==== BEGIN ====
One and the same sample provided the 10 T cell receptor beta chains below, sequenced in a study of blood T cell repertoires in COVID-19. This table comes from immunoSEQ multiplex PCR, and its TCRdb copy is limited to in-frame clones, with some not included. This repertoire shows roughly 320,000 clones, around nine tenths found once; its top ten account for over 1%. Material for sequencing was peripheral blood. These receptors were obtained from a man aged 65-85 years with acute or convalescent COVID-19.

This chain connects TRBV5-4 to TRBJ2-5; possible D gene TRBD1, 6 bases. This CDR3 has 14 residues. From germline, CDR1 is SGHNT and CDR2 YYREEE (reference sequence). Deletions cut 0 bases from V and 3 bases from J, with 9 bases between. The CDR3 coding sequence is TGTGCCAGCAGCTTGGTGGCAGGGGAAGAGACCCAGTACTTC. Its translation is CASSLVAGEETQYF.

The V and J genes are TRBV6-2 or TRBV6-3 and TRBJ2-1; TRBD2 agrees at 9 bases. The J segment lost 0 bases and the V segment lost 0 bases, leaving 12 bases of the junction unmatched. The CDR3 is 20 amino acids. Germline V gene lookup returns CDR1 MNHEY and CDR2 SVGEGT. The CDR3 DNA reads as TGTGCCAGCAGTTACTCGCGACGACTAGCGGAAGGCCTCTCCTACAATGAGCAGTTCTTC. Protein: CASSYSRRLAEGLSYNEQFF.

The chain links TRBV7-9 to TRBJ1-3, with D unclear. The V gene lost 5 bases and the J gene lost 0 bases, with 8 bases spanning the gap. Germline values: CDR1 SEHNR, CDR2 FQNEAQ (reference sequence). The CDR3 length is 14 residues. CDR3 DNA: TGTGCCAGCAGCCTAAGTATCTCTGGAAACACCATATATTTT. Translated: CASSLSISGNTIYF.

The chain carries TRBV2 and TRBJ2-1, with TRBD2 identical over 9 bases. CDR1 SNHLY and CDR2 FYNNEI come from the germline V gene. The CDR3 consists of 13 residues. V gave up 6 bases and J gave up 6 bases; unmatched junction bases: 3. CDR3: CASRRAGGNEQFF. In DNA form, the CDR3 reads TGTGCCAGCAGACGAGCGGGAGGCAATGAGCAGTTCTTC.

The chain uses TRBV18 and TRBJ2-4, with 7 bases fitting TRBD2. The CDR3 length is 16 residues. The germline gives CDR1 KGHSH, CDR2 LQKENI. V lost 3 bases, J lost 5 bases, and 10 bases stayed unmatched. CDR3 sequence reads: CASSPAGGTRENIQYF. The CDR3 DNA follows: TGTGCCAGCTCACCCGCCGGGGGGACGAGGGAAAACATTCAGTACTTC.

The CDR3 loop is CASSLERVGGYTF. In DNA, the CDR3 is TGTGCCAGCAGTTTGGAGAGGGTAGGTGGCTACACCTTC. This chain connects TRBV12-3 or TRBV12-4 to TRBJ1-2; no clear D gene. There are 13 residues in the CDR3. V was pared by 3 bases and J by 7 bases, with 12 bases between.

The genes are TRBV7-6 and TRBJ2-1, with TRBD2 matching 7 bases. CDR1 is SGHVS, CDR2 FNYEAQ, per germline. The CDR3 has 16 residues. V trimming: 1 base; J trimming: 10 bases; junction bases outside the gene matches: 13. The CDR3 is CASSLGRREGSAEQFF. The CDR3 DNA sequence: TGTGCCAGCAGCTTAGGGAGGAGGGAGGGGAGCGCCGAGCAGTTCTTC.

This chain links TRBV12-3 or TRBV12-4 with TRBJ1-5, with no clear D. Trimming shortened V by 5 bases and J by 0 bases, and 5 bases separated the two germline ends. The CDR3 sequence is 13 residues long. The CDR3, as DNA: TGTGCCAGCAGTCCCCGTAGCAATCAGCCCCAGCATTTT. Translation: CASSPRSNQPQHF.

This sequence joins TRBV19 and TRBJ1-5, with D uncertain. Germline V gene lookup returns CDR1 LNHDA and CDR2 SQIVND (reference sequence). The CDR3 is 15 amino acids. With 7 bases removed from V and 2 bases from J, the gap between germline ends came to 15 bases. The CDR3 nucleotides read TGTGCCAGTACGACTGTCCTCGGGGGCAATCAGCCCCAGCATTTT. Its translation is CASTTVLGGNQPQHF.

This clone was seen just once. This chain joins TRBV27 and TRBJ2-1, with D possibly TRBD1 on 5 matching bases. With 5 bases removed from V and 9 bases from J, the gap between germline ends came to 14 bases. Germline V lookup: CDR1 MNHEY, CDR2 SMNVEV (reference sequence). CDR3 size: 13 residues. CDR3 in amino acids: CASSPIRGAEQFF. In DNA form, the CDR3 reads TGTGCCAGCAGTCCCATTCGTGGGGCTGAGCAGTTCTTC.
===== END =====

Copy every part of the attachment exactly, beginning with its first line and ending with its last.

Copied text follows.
One and the same sample provided the 10 T cell receptor beta chains below, sequenced in a study of blood T cell repertoires in COVID-19. This table comes from immunoSEQ multiplex PCR, and its TCRdb copy is limited to in-frame clones, with some not included. This repertoire shows roughly 320,000 clones, around nine tenths found once; its top ten account for over 1%. Material for sequencing was peripheral blood. These receptors were obtained from a man aged 65-85 years with acute or convalescent COVID-19.

This chain connects TRBV5-4 to TRBJ2-5; possible D gene TRBD1, 6 bases. This CDR3 has 14 residues. From germline, CDR1 is SGHNT and CDR2 YYREEE (reference sequence). Deletions cut 0 bases from V and 3 bases from J, with 9 bases between. The CDR3 coding sequence is TGTGCCAGCAGCTTGGTGGCAGGGGAAGAGACCCAGTACTTC. Its translation is CASSLVAGEETQYF.

The V and J genes are TRBV6-2 or TRBV6-3 and TRBJ2-1; TRBD2 agrees at 9 bases. The J segment lost 0 bases and the V segment lost 0 bases, leaving 12 bases of the junction unmatched. The CDR3 is 20 amino acids. Germline V gene lookup returns CDR1 MNHEY and CDR2 SVGEGT. The CDR3 DNA reads as TGTGCCAGCAGTTACTCGCGACGACTAGCGGAAGGCCTCTCCTACAATGAGCAGTTCTTC. Protein: CASSYSRRLAEGLSYNEQFF.

The chain links TRBV7-9 to TRBJ1-3, with D unclear. The V gene lost 5 bases and the J gene lost 0 bases, with 8 bases spanning the gap. Germline values: CDR1 SEHNR, CDR2 FQNEAQ (reference sequence). The CDR3 length is 14 residues. CDR3 DNA: TGTGCCAGCAGCCTAAGTATCTCTGGAAACACCATATATTTT. Translated: CASSLSISGNTIYF.

The chain carries TRBV2 and TRBJ2-1, with TRBD2 identical over 9 bases. CDR1 SNHLY and CDR2 FYNNEI come from the germline V gene. The CDR3 consists of 13 residues. V gave up 6 bases and J gave up 6 bases; unmatched junction bases: 3. CDR3: CASRRAGGNEQFF. In DNA form, the CDR3 reads TGTGCCAGCAGACGAGCGGGAGGCAATGAGCAGTTCTTC.

The chain uses TRBV18 and TRBJ2-4, with 7 bases fitting TRBD2. The CDR3 length is 16 residues. The germline gives CDR1 KGHSH, CDR2 LQKENI. V lost 3 bases, J lost 5 bases, and 10 bases stayed unmatched. CDR3 sequence reads: CASSPAGGTRENIQYF. The CDR3 DNA follows: TGTGCCAGCTCACCCGCCGGGGGGACGAGGGAAAACATTCAGTACTTC.

The CDR3 loop is CASSLERVGGYTF. In DNA, the CDR3 is TGTGCCAGCAGTTTGGAGAGGGTAGGTGGCTACACCTTC. This chain connects TRBV12-3 or TRBV12-4 to TRBJ1-2; no clear D gene. There are 13 residues in the CDR3. V was pared by 3 bases and J by 7 bases, with 12 bases between.

The genes are TRBV7-6 and TRBJ2-1, with TRBD2 matching 7 bases. CDR1 is SGHVS, CDR2 FNYEAQ, per germline. The CDR3 has 16 residues. V trimming: 1 base; J trimming: 10 bases; junction bases outside the gene matches: 13. The CDR3 is CASSLGRREGSAEQFF. The CDR3 DNA sequence: TGTGCCAGCAGCTTAGGGAGGAGGGAGGGGAGCGCCGAGCAGTTCTTC.

This chain links TRBV12-3 or TRBV12-4 with TRBJ1-5, with no clear D. Trimming shortened V by 5 bases and J by 0 bases, and 5 bases separated the two germline ends. The CDR3 sequence is 13 residues long. The CDR3, as DNA: TGTGCCAGCAGTCCCCGTAGCAATCAGCCCCAGCATTTT. Translation: CASSPRSNQPQHF.

This sequence joins TRBV19 and TRBJ1-5, with D uncertain. Germline V gene lookup returns CDR1 LNHDA and CDR2 SQIVND (reference sequence). The CDR3 is 15 amino acids. With 7 bases removed from V and 2 bases from J, the gap between germline ends came to 15 bases. The CDR3 nucleotides read TGTGCCAGTACGACTGTCCTCGGGGGCAATCAGCCCCAGCATTTT. Its translation is CASTTVLGGNQPQHF.

This clone was seen just once. This chain joins TRBV27 and TRBJ2-1, with D possibly TRBD1 on 5 matching bases. With 5 bases removed from V and 9 bases from J, the gap between germline ends came to 14 bases. Germline V lookup: CDR1 MNHEY, CDR2 SMNVEV (reference sequence). CDR3 size: 13 residues. CDR3 in amino acids: CASSPIRGAEQFF. In DNA form, the CDR3 reads TGTGCCAGCAGTCCCATTCGTGGGGCTGAGCAGTTCTTC.